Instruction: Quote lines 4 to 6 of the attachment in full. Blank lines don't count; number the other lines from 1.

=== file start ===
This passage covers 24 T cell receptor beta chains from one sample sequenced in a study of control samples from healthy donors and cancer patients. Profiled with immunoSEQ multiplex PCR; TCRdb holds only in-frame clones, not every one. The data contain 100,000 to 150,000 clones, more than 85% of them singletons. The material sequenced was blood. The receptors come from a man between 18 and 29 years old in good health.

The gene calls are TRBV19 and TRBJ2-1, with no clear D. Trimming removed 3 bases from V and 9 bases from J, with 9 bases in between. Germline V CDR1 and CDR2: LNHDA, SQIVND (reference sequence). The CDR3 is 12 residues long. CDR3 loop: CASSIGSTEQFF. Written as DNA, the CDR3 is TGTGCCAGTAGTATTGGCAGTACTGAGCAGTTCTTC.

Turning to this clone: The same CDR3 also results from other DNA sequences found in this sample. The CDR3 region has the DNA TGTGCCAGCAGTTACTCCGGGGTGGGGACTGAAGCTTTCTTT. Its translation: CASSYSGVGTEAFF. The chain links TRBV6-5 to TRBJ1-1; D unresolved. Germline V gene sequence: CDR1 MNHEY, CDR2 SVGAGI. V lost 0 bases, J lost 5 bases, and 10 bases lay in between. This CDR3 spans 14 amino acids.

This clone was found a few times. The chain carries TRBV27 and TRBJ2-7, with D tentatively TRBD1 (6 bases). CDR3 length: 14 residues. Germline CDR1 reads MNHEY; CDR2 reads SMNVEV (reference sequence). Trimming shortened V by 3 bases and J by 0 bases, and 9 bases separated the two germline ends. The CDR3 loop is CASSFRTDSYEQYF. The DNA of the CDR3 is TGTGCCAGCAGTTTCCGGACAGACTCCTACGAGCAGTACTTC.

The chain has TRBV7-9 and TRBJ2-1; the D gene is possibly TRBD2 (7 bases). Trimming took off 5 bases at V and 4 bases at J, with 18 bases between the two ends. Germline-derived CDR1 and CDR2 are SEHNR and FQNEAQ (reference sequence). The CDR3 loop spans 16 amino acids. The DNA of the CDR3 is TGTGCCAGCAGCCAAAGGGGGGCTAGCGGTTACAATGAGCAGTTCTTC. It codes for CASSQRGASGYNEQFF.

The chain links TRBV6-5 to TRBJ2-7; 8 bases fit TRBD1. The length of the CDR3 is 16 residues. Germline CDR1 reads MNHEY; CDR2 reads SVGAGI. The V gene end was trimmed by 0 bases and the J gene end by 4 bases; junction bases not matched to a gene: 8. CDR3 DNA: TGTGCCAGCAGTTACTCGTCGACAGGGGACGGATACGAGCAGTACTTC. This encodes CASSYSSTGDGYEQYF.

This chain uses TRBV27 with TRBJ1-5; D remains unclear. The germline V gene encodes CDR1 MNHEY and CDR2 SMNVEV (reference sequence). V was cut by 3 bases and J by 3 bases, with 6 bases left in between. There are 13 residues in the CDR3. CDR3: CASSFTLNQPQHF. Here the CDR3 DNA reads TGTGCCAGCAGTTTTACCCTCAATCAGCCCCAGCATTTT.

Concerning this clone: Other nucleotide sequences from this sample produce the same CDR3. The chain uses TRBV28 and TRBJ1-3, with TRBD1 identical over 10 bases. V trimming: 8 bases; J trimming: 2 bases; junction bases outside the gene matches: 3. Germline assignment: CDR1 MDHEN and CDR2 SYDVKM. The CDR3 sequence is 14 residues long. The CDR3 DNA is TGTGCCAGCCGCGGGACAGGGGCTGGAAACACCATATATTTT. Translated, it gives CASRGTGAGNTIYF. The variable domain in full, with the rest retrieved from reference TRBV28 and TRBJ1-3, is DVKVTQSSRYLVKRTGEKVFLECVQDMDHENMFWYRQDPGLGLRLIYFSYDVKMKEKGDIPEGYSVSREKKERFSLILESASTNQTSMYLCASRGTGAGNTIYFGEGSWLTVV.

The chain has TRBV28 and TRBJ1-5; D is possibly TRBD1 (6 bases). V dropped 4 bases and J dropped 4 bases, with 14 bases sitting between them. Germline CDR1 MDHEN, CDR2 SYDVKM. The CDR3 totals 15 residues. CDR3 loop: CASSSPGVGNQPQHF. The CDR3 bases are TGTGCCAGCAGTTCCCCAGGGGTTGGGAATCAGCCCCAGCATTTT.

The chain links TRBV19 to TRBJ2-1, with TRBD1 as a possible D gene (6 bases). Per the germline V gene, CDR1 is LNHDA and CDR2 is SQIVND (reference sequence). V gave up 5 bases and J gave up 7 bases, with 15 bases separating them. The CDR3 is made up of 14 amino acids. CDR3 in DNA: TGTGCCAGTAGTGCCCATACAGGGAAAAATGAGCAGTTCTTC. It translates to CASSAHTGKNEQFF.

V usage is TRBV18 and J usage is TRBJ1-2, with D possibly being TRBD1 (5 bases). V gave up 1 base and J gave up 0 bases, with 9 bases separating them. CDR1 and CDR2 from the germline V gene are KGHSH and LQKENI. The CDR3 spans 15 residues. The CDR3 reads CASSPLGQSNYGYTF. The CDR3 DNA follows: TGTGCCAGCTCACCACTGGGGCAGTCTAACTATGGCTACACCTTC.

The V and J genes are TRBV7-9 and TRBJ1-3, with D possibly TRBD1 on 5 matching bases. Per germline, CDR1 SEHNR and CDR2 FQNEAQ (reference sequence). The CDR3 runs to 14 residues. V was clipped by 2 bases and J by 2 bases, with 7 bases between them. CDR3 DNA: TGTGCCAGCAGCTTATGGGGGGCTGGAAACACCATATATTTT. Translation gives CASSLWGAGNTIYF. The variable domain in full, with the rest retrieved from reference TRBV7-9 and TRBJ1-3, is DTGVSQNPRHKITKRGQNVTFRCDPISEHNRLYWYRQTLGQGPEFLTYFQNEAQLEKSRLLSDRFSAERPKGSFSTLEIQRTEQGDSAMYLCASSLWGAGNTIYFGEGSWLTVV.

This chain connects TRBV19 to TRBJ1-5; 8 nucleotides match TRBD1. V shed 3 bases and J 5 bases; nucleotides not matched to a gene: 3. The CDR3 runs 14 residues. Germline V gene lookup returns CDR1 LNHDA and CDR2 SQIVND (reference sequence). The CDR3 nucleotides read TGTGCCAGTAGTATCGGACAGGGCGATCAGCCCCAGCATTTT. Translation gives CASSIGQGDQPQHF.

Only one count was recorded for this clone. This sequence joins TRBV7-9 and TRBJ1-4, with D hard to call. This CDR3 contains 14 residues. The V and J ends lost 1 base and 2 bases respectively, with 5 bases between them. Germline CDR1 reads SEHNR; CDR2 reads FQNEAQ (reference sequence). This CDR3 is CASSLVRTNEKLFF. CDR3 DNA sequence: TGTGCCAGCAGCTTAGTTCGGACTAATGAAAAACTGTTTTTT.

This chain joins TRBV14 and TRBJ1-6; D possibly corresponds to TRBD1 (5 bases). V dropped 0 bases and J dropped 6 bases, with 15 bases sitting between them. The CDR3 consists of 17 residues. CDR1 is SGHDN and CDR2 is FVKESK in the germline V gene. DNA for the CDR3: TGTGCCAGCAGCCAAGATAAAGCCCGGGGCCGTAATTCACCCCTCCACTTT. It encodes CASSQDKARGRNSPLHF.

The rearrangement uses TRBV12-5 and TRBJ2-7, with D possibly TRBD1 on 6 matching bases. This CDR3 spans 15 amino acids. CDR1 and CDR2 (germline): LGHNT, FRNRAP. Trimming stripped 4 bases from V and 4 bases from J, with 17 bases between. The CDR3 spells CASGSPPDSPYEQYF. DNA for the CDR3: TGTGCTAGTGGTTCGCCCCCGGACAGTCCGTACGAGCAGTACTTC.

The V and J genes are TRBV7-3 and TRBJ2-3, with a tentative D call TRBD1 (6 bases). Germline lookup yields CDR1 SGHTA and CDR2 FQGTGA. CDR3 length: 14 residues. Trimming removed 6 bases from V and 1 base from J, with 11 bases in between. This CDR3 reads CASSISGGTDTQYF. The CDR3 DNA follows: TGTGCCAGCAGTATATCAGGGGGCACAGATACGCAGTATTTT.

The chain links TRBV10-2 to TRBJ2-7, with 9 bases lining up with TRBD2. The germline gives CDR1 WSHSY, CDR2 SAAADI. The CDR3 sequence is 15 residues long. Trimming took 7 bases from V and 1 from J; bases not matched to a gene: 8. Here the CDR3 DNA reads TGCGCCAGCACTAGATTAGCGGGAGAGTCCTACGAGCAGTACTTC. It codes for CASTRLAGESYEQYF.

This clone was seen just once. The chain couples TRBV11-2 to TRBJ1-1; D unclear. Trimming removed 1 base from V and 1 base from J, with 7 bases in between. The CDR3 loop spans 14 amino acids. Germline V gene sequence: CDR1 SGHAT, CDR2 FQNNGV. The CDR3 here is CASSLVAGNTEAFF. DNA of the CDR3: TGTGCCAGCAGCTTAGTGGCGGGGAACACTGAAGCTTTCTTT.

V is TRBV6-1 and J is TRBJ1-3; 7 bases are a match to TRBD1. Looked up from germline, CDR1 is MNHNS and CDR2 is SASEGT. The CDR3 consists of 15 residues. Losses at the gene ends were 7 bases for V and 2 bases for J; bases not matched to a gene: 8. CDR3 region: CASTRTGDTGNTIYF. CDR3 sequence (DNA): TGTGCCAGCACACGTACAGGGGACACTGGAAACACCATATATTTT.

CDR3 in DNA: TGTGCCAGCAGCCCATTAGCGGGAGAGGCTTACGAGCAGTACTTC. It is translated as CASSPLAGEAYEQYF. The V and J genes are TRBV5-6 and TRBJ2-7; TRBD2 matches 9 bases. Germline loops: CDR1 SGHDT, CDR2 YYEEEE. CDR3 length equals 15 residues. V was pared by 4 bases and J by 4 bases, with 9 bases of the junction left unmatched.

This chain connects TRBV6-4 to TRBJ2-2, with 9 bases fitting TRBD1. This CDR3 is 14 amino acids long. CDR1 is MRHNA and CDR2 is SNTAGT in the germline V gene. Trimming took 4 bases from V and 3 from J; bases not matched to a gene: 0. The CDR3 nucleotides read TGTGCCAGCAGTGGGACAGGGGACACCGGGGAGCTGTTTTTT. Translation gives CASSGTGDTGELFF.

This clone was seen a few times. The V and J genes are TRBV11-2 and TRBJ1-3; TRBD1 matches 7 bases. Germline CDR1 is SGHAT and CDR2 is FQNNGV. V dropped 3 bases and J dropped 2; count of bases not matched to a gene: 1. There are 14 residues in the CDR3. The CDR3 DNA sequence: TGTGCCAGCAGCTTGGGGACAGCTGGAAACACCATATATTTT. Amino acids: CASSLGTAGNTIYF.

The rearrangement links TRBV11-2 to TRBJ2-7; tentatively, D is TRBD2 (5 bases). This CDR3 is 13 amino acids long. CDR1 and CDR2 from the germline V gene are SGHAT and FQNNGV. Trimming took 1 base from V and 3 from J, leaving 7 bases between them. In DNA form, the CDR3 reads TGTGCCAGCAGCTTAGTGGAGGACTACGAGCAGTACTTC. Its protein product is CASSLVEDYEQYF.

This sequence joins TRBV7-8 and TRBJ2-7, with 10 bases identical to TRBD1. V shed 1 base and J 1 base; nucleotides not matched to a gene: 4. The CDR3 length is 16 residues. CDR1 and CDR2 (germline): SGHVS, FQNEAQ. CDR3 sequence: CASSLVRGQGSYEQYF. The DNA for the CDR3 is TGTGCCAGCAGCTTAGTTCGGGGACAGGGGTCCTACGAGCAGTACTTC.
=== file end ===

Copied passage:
This clone was found a few times. The chain carries TRBV27 and TRBJ2-7, with D tentatively TRBD1 (6 bases). CDR3 length: 14 residues. Germline CDR1 reads MNHEY; CDR2 reads SMNVEV (reference sequence). Trimming shortened V by 3 bases and J by 0 bases, and 9 bases separated the two germline ends. The CDR3 loop is CASSFRTDSYEQYF. The DNA of the CDR3 is TGTGCCAGCAGTTTCCGGACAGACTCCTACGAGCAGTACTTC.

The chain has TRBV7-9 and TRBJ2-1; the D gene is possibly TRBD2 (7 bases). Trimming took off 5 bases at V and 4 bases at J, with 18 bases between the two ends. Germline-derived CDR1 and CDR2 are SEHNR and FQNEAQ (reference sequence). The CDR3 loop spans 16 amino acids. The DNA of the CDR3 is TGTGCCAGCAGCCAAAGGGGGGCTAGCGGTTACAATGAGCAGTTCTTC. It codes for CASSQRGASGYNEQFF.

The chain links TRBV6-5 to TRBJ2-7; 8 bases fit TRBD1. The length of the CDR3 is 16 residues. Germline CDR1 reads MNHEY; CDR2 reads SVGAGI. The V gene end was trimmed by 0 bases and the J gene end by 4 bases; junction bases not matched to a gene: 8. CDR3 DNA: TGTGCCAGCAGTTACTCGTCGACAGGGGACGGATACGAGCAGTACTTC. This encodes CASSYSSTGDGYEQYF.